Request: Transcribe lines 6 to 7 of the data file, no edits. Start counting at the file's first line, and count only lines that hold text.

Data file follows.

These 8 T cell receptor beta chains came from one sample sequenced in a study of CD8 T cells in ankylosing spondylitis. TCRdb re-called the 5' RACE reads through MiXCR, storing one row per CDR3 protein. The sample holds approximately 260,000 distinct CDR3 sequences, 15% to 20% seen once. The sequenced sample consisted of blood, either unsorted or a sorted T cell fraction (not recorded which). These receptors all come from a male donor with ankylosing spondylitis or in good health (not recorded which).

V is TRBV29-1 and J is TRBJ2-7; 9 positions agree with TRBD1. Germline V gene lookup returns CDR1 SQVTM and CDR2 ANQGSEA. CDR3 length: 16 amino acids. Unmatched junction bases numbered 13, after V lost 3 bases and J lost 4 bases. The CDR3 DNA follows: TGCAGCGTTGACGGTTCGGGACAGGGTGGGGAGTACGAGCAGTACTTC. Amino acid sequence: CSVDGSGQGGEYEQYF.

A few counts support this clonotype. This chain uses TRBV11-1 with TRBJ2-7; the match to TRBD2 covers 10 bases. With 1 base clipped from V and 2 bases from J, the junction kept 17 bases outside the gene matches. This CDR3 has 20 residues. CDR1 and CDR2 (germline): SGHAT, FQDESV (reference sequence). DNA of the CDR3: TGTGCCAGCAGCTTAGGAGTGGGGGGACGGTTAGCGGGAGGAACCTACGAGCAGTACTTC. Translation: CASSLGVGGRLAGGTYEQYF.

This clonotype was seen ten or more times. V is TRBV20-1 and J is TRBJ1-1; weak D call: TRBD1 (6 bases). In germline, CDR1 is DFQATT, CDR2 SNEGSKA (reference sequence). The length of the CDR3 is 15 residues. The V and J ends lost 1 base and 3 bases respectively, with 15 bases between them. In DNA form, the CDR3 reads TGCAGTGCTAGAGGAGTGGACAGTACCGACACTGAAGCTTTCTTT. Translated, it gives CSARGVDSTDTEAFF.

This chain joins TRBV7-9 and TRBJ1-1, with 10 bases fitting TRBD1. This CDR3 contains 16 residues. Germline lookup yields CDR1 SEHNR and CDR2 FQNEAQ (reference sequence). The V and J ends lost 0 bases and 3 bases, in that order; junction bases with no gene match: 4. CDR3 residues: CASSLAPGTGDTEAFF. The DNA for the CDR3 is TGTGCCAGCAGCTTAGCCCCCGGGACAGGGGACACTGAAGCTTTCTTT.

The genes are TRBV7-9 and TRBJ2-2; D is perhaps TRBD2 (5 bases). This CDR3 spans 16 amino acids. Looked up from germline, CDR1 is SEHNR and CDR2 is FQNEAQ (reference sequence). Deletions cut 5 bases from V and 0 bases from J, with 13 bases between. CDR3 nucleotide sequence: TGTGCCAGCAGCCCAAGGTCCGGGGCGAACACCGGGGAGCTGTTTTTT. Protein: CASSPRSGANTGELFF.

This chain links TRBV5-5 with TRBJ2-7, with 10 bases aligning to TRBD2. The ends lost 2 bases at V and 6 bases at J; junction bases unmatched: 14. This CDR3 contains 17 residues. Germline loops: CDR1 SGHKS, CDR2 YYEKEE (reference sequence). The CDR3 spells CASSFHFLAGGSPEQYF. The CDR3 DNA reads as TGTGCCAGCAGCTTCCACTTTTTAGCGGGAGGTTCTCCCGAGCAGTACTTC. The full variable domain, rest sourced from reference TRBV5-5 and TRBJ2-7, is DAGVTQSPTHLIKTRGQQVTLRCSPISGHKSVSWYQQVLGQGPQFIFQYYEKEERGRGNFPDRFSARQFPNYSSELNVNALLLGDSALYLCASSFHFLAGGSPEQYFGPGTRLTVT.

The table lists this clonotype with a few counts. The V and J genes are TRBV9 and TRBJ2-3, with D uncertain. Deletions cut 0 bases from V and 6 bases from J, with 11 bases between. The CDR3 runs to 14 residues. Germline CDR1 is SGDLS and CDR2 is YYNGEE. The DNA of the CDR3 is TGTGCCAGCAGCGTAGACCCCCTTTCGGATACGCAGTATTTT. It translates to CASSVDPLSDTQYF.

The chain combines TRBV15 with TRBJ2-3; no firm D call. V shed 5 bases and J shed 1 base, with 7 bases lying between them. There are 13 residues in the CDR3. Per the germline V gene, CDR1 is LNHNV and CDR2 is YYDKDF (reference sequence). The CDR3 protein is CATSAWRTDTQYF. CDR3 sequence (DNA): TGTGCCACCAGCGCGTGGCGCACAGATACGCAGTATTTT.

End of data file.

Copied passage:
The genes are TRBV7-9 and TRBJ2-2; D is perhaps TRBD2 (5 bases). This CDR3 spans 16 amino acids. Looked up from germline, CDR1 is SEHNR and CDR2 is FQNEAQ (reference sequence). Deletions cut 5 bases from V and 0 bases from J, with 13 bases between. CDR3 nucleotide sequence: TGTGCCAGCAGCCCAAGGTCCGGGGCGAACACCGGGGAGCTGTTTTTT. Protein: CASSPRSGANTGELFF.

This chain links TRBV5-5 with TRBJ2-7, with 10 bases aligning to TRBD2. The ends lost 2 bases at V and 6 bases at J; junction bases unmatched: 14. This CDR3 contains 17 residues. Germline loops: CDR1 SGHKS, CDR2 YYEKEE (reference sequence). The CDR3 spells CASSFHFLAGGSPEQYF. The CDR3 DNA reads as TGTGCCAGCAGCTTCCACTTTTTAGCGGGAGGTTCTCCCGAGCAGTACTTC. The full variable domain, rest sourced from reference TRBV5-5 and TRBJ2-7, is DAGVTQSPTHLIKTRGQQVTLRCSPISGHKSVSWYQQVLGQGPQFIFQYYEKEERGRGNFPDRFSARQFPNYSSELNVNALLLGDSALYLCASSFHFLAGGSPEQYFGPGTRLTVT.